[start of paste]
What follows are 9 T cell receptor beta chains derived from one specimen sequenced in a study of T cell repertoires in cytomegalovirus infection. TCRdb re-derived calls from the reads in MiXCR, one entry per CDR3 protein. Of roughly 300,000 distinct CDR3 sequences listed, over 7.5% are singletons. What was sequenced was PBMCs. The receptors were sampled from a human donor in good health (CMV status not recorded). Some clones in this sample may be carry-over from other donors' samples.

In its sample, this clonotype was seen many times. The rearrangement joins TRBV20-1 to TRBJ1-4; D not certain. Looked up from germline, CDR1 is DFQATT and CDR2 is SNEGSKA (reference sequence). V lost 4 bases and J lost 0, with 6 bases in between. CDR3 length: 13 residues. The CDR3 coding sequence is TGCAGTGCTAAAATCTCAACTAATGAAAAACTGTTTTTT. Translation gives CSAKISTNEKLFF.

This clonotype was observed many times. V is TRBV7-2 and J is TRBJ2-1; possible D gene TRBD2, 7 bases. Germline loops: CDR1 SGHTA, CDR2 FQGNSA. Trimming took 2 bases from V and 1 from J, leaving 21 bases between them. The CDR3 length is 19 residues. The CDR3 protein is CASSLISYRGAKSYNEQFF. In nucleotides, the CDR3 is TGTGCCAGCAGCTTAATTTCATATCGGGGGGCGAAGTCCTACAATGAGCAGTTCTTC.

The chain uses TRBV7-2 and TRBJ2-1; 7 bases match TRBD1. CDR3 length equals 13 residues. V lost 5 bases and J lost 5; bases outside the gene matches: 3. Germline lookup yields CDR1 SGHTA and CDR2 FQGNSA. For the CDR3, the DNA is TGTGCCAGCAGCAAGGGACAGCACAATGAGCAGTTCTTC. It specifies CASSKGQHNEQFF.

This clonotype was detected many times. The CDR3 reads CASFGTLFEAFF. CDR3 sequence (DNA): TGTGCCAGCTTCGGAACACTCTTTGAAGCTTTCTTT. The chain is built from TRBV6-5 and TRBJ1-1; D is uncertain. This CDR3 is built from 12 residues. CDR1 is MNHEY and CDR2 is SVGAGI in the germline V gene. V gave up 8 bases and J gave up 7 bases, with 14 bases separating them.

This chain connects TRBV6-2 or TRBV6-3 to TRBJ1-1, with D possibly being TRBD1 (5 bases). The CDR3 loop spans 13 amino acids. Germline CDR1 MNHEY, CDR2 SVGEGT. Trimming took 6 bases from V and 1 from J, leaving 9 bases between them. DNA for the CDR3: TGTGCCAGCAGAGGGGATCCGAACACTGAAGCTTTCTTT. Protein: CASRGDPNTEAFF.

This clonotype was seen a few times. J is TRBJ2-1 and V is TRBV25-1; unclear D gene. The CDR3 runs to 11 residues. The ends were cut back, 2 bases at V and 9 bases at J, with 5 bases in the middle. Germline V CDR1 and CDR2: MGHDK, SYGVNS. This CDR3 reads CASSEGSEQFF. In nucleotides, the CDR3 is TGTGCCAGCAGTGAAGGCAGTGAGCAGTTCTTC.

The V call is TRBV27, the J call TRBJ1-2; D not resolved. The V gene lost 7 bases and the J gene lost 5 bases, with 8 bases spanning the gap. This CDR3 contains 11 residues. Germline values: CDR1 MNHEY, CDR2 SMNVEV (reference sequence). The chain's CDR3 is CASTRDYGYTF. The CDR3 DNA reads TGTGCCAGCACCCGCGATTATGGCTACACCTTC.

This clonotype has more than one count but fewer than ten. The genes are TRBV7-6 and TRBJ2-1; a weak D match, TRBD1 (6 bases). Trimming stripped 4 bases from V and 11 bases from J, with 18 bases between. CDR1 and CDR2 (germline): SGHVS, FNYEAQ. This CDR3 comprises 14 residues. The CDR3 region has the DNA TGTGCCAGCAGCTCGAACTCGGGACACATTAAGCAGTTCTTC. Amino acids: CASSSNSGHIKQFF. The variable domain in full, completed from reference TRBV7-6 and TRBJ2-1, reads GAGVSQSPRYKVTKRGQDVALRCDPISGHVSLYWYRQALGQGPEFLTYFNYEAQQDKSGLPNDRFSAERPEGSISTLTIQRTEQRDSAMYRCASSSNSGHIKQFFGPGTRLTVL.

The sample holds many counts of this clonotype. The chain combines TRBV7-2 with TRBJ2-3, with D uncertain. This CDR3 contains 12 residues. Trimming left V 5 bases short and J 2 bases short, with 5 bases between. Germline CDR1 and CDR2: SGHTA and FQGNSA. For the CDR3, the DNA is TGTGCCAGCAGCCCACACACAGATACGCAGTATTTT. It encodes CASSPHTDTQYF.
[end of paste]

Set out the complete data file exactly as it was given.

What follows are 9 T cell receptor beta chains derived from one specimen sequenced in a study of T cell repertoires in cytomegalovirus infection. TCRdb re-derived calls from the reads in MiXCR, one entry per CDR3 protein. Of roughly 300,000 distinct CDR3 sequences listed, over 7.5% are singletons. What was sequenced was PBMCs. The receptors were sampled from a human donor in good health (CMV status not recorded). Some clones in this sample may be carry-over from other donors' samples.

In its sample, this clonotype was seen many times. The rearrangement joins TRBV20-1 to TRBJ1-4; D not certain. Looked up from germline, CDR1 is DFQATT and CDR2 is SNEGSKA (reference sequence). V lost 4 bases and J lost 0, with 6 bases in between. CDR3 length: 13 residues. The CDR3 coding sequence is TGCAGTGCTAAAATCTCAACTAATGAAAAACTGTTTTTT. Translation gives CSAKISTNEKLFF.

This clonotype was observed many times. V is TRBV7-2 and J is TRBJ2-1; possible D gene TRBD2, 7 bases. Germline loops: CDR1 SGHTA, CDR2 FQGNSA. Trimming took 2 bases from V and 1 from J, leaving 21 bases between them. The CDR3 length is 19 residues. The CDR3 protein is CASSLISYRGAKSYNEQFF. In nucleotides, the CDR3 is TGTGCCAGCAGCTTAATTTCATATCGGGGGGCGAAGTCCTACAATGAGCAGTTCTTC.

The chain uses TRBV7-2 and TRBJ2-1; 7 bases match TRBD1. CDR3 length equals 13 residues. V lost 5 bases and J lost 5; bases outside the gene matches: 3. Germline lookup yields CDR1 SGHTA and CDR2 FQGNSA. For the CDR3, the DNA is TGTGCCAGCAGCAAGGGACAGCACAATGAGCAGTTCTTC. It specifies CASSKGQHNEQFF.

This clonotype was detected many times. The CDR3 reads CASFGTLFEAFF. CDR3 sequence (DNA): TGTGCCAGCTTCGGAACACTCTTTGAAGCTTTCTTT. The chain is built from TRBV6-5 and TRBJ1-1; D is uncertain. This CDR3 is built from 12 residues. CDR1 is MNHEY and CDR2 is SVGAGI in the germline V gene. V gave up 8 bases and J gave up 7 bases, with 14 bases separating them.

This chain connects TRBV6-2 or TRBV6-3 to TRBJ1-1, with D possibly being TRBD1 (5 bases). The CDR3 loop spans 13 amino acids. Germline CDR1 MNHEY, CDR2 SVGEGT. Trimming took 6 bases from V and 1 from J, leaving 9 bases between them. DNA for the CDR3: TGTGCCAGCAGAGGGGATCCGAACACTGAAGCTTTCTTT. Protein: CASRGDPNTEAFF.

This clonotype was seen a few times. J is TRBJ2-1 and V is TRBV25-1; unclear D gene. The CDR3 runs to 11 residues. The ends were cut back, 2 bases at V and 9 bases at J, with 5 bases in the middle. Germline V CDR1 and CDR2: MGHDK, SYGVNS. This CDR3 reads CASSEGSEQFF. In nucleotides, the CDR3 is TGTGCCAGCAGTGAAGGCAGTGAGCAGTTCTTC.

The V call is TRBV27, the J call TRBJ1-2; D not resolved. The V gene lost 7 bases and the J gene lost 5 bases, with 8 bases spanning the gap. This CDR3 contains 11 residues. Germline values: CDR1 MNHEY, CDR2 SMNVEV (reference sequence). The chain's CDR3 is CASTRDYGYTF. The CDR3 DNA reads TGTGCCAGCACCCGCGATTATGGCTACACCTTC.

This clonotype has more than one count but fewer than ten. The genes are TRBV7-6 and TRBJ2-1; a weak D match, TRBD1 (6 bases). Trimming stripped 4 bases from V and 11 bases from J, with 18 bases between. CDR1 and CDR2 (germline): SGHVS, FNYEAQ. This CDR3 comprises 14 residues. The CDR3 region has the DNA TGTGCCAGCAGCTCGAACTCGGGACACATTAAGCAGTTCTTC. Amino acids: CASSSNSGHIKQFF. The variable domain in full, completed from reference TRBV7-6 and TRBJ2-1, reads GAGVSQSPRYKVTKRGQDVALRCDPISGHVSLYWYRQALGQGPEFLTYFNYEAQQDKSGLPNDRFSAERPEGSISTLTIQRTEQRDSAMYRCASSSNSGHIKQFFGPGTRLTVL.

The sample holds many counts of this clonotype. The chain combines TRBV7-2 with TRBJ2-3, with D uncertain. This CDR3 contains 12 residues. Trimming left V 5 bases short and J 2 bases short, with 5 bases between. Germline CDR1 and CDR2: SGHTA and FQGNSA. For the CDR3, the DNA is TGTGCCAGCAGCCCACACACAGATACGCAGTATTTT. It encodes CASSPHTDTQYF.